On retirement I moved to Santa Fe and figured that would be the end of my grape growing. Imagine my surprise when I found a large rambling grape vine growing on the coyote fence of the house we just bought. Again, I trimmed it up and sure enough… the next year I picked quarts and quarts of Concord grapes! I had no idea that grapes would grow so well here.

You too can grow grapes. They are very easy to grow and you will be rewarded with wonderful foliage during the summer and fall and delicious fruit as well. You can train them over an arbor to make a cool shady spot to sit under or grow them along fence lines. Deer will like them too, so it’s best to plant them inside your yard if the deer roam about in your area. Other than that, they aren’t bothered by many pests and our dry climate prevents mildew from attacking the leaves and fruits. There are many varieties to choose from but you should do some research to select the ones that you will like and are hardiest in our area. I have seen nurseries here sell California grapes that are not winter hardy for our area, so be careful. There are a number of tried and true varieties such as Himrod ( a green seedless), Concord ( there is a seedless variety that is great), Swenson, and Reliance ( red seedless). They are hybrids of American grape stock developed on the East Coast and have been shown to be good producers of table grapes. Wine grapes are a whole different proposition and probably best left to the professional growers.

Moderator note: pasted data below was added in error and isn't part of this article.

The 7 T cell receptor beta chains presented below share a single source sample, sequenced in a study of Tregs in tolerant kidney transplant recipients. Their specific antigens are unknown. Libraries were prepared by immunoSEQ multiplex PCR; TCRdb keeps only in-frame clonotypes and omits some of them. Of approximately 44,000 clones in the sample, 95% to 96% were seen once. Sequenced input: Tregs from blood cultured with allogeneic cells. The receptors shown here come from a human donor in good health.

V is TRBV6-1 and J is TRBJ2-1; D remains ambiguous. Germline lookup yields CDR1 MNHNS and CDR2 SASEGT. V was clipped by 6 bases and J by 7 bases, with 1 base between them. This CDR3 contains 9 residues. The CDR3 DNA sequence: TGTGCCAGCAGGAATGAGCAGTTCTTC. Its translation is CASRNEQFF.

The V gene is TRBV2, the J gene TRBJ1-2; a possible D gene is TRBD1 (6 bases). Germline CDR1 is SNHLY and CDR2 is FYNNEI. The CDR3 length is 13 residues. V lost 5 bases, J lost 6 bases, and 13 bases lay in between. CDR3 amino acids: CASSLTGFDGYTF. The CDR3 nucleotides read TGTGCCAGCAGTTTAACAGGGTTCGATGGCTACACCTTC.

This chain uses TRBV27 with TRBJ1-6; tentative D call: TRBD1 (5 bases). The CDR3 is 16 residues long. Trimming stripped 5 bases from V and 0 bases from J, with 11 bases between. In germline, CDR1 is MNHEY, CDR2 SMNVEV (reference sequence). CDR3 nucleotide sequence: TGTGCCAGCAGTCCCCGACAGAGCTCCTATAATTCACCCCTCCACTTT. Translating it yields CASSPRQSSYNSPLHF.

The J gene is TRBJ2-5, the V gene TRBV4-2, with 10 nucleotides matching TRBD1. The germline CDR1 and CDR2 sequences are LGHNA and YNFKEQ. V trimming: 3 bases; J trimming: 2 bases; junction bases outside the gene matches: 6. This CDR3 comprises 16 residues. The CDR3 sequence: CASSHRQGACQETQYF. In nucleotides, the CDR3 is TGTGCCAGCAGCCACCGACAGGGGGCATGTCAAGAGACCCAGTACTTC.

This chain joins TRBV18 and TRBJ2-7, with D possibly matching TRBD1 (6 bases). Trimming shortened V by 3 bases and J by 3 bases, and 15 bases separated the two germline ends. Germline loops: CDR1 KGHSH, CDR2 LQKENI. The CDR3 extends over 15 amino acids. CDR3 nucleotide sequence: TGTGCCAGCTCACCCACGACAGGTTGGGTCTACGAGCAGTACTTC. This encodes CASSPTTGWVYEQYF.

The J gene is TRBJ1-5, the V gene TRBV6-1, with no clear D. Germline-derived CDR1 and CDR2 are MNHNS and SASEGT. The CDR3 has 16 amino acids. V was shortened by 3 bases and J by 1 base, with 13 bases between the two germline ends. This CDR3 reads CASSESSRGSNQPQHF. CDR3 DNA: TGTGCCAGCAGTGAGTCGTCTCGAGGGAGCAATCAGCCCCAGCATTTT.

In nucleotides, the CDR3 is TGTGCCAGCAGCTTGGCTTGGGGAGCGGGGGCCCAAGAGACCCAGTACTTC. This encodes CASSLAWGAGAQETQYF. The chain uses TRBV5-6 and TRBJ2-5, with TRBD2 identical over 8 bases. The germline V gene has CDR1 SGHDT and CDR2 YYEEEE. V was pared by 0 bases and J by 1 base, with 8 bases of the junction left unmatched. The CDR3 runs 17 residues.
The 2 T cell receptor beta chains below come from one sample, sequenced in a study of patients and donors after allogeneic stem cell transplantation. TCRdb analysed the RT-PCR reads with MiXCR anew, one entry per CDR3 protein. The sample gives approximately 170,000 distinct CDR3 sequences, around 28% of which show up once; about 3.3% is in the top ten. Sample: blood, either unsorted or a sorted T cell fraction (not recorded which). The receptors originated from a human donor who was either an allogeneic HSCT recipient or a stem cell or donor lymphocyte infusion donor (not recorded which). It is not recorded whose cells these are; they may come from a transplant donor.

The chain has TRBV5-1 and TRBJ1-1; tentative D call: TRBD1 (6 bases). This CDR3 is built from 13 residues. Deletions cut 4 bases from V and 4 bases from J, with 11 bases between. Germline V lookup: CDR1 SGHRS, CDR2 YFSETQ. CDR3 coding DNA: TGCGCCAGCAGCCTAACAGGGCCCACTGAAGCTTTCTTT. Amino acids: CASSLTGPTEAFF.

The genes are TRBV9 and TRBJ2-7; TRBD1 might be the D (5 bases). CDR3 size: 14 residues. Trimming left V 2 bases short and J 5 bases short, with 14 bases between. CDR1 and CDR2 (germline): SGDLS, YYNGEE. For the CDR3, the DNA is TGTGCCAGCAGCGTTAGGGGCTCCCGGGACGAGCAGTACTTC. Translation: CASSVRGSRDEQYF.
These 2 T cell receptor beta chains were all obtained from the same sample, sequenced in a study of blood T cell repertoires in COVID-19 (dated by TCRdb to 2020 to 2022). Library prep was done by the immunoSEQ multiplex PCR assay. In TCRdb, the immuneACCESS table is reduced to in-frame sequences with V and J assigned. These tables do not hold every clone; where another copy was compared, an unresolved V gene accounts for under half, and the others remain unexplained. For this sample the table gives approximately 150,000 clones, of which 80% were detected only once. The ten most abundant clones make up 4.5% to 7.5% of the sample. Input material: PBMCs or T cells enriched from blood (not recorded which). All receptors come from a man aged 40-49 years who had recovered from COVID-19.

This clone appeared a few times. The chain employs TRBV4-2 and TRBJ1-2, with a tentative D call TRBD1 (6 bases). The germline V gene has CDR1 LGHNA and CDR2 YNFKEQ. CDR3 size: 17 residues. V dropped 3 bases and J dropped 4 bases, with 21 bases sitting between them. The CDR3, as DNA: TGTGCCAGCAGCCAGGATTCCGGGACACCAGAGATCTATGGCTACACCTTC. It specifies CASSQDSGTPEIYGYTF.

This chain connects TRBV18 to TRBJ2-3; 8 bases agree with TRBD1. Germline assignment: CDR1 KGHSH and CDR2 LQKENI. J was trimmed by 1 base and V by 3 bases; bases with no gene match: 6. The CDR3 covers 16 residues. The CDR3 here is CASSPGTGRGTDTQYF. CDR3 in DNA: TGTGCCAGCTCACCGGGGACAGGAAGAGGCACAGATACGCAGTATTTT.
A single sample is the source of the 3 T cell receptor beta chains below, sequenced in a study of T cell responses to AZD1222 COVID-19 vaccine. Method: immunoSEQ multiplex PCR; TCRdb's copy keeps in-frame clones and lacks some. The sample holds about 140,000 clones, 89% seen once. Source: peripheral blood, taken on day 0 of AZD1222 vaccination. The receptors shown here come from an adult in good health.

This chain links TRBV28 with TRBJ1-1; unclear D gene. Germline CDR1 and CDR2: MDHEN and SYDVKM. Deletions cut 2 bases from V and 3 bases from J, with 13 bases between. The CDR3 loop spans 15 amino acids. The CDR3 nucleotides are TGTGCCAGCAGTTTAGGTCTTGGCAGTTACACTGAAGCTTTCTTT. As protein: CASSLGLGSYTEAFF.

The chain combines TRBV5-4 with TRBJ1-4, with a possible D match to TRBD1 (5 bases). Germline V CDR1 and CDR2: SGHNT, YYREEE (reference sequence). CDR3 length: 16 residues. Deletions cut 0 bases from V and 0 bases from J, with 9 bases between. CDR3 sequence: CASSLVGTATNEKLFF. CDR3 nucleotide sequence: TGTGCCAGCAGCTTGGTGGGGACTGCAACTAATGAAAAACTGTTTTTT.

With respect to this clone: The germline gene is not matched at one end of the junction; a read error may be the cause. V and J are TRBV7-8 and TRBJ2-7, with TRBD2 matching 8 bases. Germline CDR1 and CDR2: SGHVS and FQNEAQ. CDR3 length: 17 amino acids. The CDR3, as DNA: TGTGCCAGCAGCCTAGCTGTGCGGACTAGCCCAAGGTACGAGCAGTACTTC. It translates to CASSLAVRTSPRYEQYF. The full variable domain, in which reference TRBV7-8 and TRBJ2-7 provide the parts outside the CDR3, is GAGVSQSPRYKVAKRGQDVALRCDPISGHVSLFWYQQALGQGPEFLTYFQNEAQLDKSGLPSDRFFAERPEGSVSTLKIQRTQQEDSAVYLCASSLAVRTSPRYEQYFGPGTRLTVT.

You can buy them as potted plants at local nurseries or order them bare root online.

Look for well rooted 2 year old plants, and plant them as you would any other shrub or vine as early in the year as you can. Let them grow naturally the first year, making sure to water them regularly to develp good stem and root growth.

You will need to learn how to prune your grape vines to get the best fruit production. If you don’t prune the vines, the canes will grow everywhere, and the grape clusters will get smaller and smaller over the years until there will hardly be any grapes at all. But all is not lost. A good pruning will bring the vine back into peak production. Grapes will grow on vines that grow out on the previous year’s cane. Pruning is done in late winter. Be sure to do it before the sap starts rising and buds start swelling. A nice sunny February day is just right for this. Cut out any old vines (two years old or more) that you don’t want. Remove most of last years fruiting canes, leaving just the ones you want. This is the point where you can decide how you want your grapes to grow. Cut back canes to 6 – 8 buds. Each bud will grow a cane that will produce grapes for the current year. After a number of years the main trunk will get thicker and stronger. It is a bit confusing at first but don’t let this scare you off. The grapes are very forgiving and you will learn as years go on. You can read about all aspects of selecting and growing grapes, including pruning at this NMSU page: https://aces.nmsu.edu/pubs/_circulars/CR483/

Within 3 to four years you will have a healthy vine and will be rewarded with the very best grapes for eating fresh, juicing or preserves.

Three year old grape vines on the ramada at the SFEMG Vegetable Demonstration and Teaching Garden at the Fairgrounds. Seedless Blue Concord ( left) and seedless Swenson Red (right)

Immature bunches of Swenson Red grapes on the ramada.

Concord grape vine trained to grow over the gate to my back yard.

 

 

 

Vegetable Gardening in Containers

Vegetable Gardening in Containers
by Jannine Cabossel/The Tomato Lady

Whether you’re new to vegetable gardening or an experienced grower, it’s worth considering growing produce in containers this year. We were all caught off guard with the coronavirus pandemic.